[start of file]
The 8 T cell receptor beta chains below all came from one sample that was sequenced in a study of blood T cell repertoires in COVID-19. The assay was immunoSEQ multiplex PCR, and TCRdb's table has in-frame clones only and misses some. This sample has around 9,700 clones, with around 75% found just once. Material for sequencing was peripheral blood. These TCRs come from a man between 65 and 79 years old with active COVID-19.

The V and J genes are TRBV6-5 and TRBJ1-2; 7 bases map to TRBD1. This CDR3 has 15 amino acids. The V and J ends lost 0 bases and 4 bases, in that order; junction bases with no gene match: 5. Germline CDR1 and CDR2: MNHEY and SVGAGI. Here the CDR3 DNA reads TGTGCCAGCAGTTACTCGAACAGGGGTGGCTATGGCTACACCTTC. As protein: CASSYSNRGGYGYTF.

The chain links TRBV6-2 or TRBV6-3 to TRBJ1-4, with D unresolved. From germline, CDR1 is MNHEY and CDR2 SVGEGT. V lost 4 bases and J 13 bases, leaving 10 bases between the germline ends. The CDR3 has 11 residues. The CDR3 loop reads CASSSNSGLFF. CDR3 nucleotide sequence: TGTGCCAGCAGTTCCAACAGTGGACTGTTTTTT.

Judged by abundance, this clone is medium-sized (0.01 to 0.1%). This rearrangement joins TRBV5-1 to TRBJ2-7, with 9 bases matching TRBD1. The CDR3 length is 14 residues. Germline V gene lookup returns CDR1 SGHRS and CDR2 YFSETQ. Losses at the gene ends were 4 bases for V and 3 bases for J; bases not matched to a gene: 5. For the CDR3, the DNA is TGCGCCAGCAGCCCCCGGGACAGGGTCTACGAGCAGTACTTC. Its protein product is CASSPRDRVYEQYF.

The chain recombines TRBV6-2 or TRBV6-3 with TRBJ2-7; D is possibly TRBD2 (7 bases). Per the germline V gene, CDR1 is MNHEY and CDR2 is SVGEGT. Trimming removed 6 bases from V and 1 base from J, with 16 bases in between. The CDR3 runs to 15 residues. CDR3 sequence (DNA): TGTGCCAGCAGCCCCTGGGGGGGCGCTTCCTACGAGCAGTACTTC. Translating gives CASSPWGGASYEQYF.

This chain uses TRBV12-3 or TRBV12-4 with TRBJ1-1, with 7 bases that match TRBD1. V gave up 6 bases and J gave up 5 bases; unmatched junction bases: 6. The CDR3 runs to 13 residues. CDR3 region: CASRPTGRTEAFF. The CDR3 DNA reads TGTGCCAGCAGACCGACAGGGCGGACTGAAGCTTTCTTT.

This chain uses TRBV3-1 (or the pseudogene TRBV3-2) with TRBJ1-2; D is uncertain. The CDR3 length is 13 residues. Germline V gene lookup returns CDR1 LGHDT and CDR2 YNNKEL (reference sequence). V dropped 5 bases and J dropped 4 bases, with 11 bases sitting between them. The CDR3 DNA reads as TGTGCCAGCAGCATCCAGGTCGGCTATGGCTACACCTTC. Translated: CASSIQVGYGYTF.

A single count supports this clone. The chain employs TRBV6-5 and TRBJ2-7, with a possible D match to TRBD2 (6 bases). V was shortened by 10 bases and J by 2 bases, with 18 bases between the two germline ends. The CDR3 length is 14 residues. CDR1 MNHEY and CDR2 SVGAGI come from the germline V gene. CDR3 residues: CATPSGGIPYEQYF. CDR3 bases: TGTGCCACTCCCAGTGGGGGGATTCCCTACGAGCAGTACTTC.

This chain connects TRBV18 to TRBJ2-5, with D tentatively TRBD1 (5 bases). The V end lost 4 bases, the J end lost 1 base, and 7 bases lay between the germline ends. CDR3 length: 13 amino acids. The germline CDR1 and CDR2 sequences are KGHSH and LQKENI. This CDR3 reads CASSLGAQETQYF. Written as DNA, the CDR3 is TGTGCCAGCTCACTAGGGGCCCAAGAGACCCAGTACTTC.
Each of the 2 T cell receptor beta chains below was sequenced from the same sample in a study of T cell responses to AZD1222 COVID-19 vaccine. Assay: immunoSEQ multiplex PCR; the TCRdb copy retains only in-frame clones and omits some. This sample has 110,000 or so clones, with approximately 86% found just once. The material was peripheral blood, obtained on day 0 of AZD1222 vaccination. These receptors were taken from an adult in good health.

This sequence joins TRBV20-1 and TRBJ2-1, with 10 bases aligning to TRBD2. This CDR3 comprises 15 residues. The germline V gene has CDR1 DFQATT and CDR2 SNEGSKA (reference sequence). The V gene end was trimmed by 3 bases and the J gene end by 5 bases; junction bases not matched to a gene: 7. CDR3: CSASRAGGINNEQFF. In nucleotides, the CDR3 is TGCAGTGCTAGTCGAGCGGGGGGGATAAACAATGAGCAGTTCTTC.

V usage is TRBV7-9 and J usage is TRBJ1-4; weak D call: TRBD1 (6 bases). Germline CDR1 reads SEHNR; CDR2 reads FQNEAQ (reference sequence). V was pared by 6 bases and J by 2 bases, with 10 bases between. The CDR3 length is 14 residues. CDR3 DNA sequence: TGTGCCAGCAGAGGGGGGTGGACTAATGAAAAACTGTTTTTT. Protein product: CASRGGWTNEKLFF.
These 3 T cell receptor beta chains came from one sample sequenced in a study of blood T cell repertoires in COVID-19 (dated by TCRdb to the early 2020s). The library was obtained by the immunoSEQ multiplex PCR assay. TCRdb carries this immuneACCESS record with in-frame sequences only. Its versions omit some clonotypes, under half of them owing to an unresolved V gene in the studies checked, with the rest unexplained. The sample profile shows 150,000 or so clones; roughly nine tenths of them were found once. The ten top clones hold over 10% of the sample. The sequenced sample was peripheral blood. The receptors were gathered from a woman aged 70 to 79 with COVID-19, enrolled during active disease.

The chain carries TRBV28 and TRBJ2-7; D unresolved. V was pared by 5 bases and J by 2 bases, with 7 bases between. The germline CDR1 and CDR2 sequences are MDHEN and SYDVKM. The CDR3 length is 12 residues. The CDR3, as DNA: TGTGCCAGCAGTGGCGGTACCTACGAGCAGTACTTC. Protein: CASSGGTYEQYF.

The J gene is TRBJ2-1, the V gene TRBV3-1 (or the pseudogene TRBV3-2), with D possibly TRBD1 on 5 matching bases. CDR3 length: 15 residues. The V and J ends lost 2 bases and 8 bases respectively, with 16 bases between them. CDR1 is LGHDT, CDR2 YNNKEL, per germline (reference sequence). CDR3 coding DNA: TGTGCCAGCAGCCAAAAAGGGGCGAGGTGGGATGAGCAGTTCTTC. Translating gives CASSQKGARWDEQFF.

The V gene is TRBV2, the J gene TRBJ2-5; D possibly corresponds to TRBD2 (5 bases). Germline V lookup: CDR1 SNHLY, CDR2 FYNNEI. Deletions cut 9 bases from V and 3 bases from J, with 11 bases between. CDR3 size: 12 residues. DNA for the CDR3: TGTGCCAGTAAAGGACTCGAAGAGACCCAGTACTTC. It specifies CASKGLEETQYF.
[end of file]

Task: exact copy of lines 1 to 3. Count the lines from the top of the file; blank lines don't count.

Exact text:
The 8 T cell receptor beta chains below all came from one sample that was sequenced in a study of blood T cell repertoires in COVID-19. The assay was immunoSEQ multiplex PCR, and TCRdb's table has in-frame clones only and misses some. This sample has around 9,700 clones, with around 75% found just once. Material for sequencing was peripheral blood. These TCRs come from a man between 65 and 79 years old with active COVID-19.

The V and J genes are TRBV6-5 and TRBJ1-2; 7 bases map to TRBD1. This CDR3 has 15 amino acids. The V and J ends lost 0 bases and 4 bases, in that order; junction bases with no gene match: 5. Germline CDR1 and CDR2: MNHEY and SVGAGI. Here the CDR3 DNA reads TGTGCCAGCAGTTACTCGAACAGGGGTGGCTATGGCTACACCTTC. As protein: CASSYSNRGGYGYTF.

The chain links TRBV6-2 or TRBV6-3 to TRBJ1-4, with D unresolved. From germline, CDR1 is MNHEY and CDR2 SVGEGT. V lost 4 bases and J 13 bases, leaving 10 bases between the germline ends. The CDR3 has 11 residues. The CDR3 loop reads CASSSNSGLFF. CDR3 nucleotide sequence: TGTGCCAGCAGTTCCAACAGTGGACTGTTTTTT.